Some thoughts on how to push back against the gravity of “going it alone” when working remote or in an all-distributed company.
I have several friends at work who love the Zelda game series from Nintendo. And I played the first few games growing up so the video-game-famous quote from the first game, “It’s dangerous to go alone! Take this.” has been stuck in my head for years now. So maybe it’s no surprise that the other day while thinking about what it’s like to work in an 800+ person fully-distributed company where everyone is working “remote” I realized that there’s a high chance that this sort of sums up what I think is one of the most important survival mechanisms or truisms for that kind of work.
Here’s the idea broke down into two principles.
1. Remember that it’s dangerous to go alone.
2. Gear up when you go it alone.
Be careful about letting people go it alone and make sure you’re armed to the teeth whenever it looks like you might be.
Remember that it’s dangerous to go alone
This first principle should be pretty obvious but I find it surprising how often we (as in humans in general) tend to forget it. Going it alone kind of sucks. You wind up bearing the burden of what will likely wind up being more and more increasingly complex decisions. It’s all on you. Sometimes it means you can move faster but remember, it’s dangerous.
Here’s an example from outside of the world of Zelda.
“… pairs of people working together can make better decisions than the better member of the pair working alone.”
— Neuroscientists Uta and Chris Frith
Let’s reverse that, let’s say you’re a pretty smart person and make great decisions on your own. You’re missing out on making even better decisions when you’re not pairing up with someone. (Also, there’s a high chance you’re not as smart as you think you are — or maybe you’re even smarter than you think! Self-awareness can be tricky and your smarts are situational.)
Recently at work we’ve been experimenting with pairing up design leads with tech leads, or business leads with tech leads, to run projects. And experimenting with small groups of three designers leading design teams for products. We’ve found this to work extremely well.
As I look back on the first fruits of these experiments it’s seemed like unusually rapid progress has been made on complex problems with work that stretches across multiple teams, divisions, and even products. I like to think that this pairing has helped with that.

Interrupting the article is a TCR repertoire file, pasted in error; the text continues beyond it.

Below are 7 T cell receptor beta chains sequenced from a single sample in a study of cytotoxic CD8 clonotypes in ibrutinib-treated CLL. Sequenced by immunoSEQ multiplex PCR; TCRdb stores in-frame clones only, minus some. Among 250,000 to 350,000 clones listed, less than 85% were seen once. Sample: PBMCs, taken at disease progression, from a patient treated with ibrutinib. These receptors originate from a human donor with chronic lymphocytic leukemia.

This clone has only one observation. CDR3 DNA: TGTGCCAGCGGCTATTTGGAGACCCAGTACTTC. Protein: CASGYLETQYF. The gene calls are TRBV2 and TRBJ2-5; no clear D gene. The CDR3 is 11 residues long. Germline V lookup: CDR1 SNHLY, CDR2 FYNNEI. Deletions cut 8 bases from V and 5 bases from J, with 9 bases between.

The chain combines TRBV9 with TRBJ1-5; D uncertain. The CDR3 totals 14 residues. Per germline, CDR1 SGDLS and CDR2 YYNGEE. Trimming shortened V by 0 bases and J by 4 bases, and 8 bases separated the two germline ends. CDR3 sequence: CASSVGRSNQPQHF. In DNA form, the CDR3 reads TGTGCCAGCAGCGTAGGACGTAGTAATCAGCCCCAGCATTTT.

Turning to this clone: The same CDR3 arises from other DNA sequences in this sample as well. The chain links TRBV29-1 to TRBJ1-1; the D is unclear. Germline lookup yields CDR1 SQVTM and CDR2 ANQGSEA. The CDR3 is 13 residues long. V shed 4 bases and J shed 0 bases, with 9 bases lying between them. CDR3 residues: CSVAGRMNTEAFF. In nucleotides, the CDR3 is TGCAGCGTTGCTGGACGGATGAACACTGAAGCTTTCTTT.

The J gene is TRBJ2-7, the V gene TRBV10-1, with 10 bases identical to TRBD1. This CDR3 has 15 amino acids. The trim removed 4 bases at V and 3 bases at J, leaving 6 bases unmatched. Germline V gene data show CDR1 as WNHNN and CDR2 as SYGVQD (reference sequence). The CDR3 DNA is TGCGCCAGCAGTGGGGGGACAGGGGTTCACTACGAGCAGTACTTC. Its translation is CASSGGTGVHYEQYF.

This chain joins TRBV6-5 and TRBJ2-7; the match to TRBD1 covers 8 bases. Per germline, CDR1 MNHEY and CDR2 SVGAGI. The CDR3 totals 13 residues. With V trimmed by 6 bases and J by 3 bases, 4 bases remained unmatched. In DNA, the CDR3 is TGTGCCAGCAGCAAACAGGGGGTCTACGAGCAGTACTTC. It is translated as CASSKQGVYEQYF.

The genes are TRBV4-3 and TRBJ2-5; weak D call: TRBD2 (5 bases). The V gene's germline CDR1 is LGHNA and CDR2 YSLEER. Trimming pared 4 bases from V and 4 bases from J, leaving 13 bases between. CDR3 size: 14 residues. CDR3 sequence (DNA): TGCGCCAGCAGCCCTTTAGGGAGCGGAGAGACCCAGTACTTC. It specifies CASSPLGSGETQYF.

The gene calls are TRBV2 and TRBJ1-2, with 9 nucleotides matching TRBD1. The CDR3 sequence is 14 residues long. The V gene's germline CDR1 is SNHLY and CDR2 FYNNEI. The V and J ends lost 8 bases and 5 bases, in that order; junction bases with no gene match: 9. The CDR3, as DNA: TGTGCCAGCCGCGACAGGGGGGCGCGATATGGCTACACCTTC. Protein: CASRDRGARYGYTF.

Inside our distributed design team for WordPress.com we try and work similarly. We take advantage of video calls to bring people together in the same way. A weekly “show and tell”, bi-weekly “team times” where we talk about how we work or share knowledge, pairing during video-based “working sessions” (remote control with Zoom is especially cool), and in general, just trying not to let anyone get stuck out there on their own on important projects.
Gear up when you go it alone
Note that in the Zelda game the intrepid hero Link is going it alone. He’s getting that sword because it’s dangerous out there. What’s the sword you’re going to bring with you when you go it alone? Like Dr. Seuss says, “Whether you like it or not, alone will be something you’ll be quite a lot.”
The short answer is, I don’t really know yet, but it’s something I’m always trying to figure out. I think it looks a lot like just taking care of yourself.
- Eat right
- Get outside
- Take real breaks away from work
The truth is that we need partners, we need guides, and we need friends. Lean on your relationships and networks at work. Ask for some help once in a while. Take care of yourself.
And be creative. I love this tweet from my colleague Alison Rand.
Distributed work often means not being able to properly catchup with a colleague after a long week and exhale. Finding meaningful ways to include that into your rituals is key to reflection and constructive feedback.
— Alison Rand (@alisonrand) November 30, 2018
Distributed work is a different kind of work. That means taking the time to think creatively about new rituals and new ways of communicating with people.
I know that things like this can seem obvious but it also seems like they’re surprisingly easy to forget. I see people forgetting it all the time. Working in an all-distributed team means I can sit in my home office in the middle of Canada and work with people from all around the world. It also means I have a responsibility to make that work as well as it can for myself and my colleagues.
In other words, it’s worthwhile to be conscious about it.
Also, I’d love to hear about how you make your situation work for you if you work remotely or in an all-distributed company! Send me an email or leave a comment below.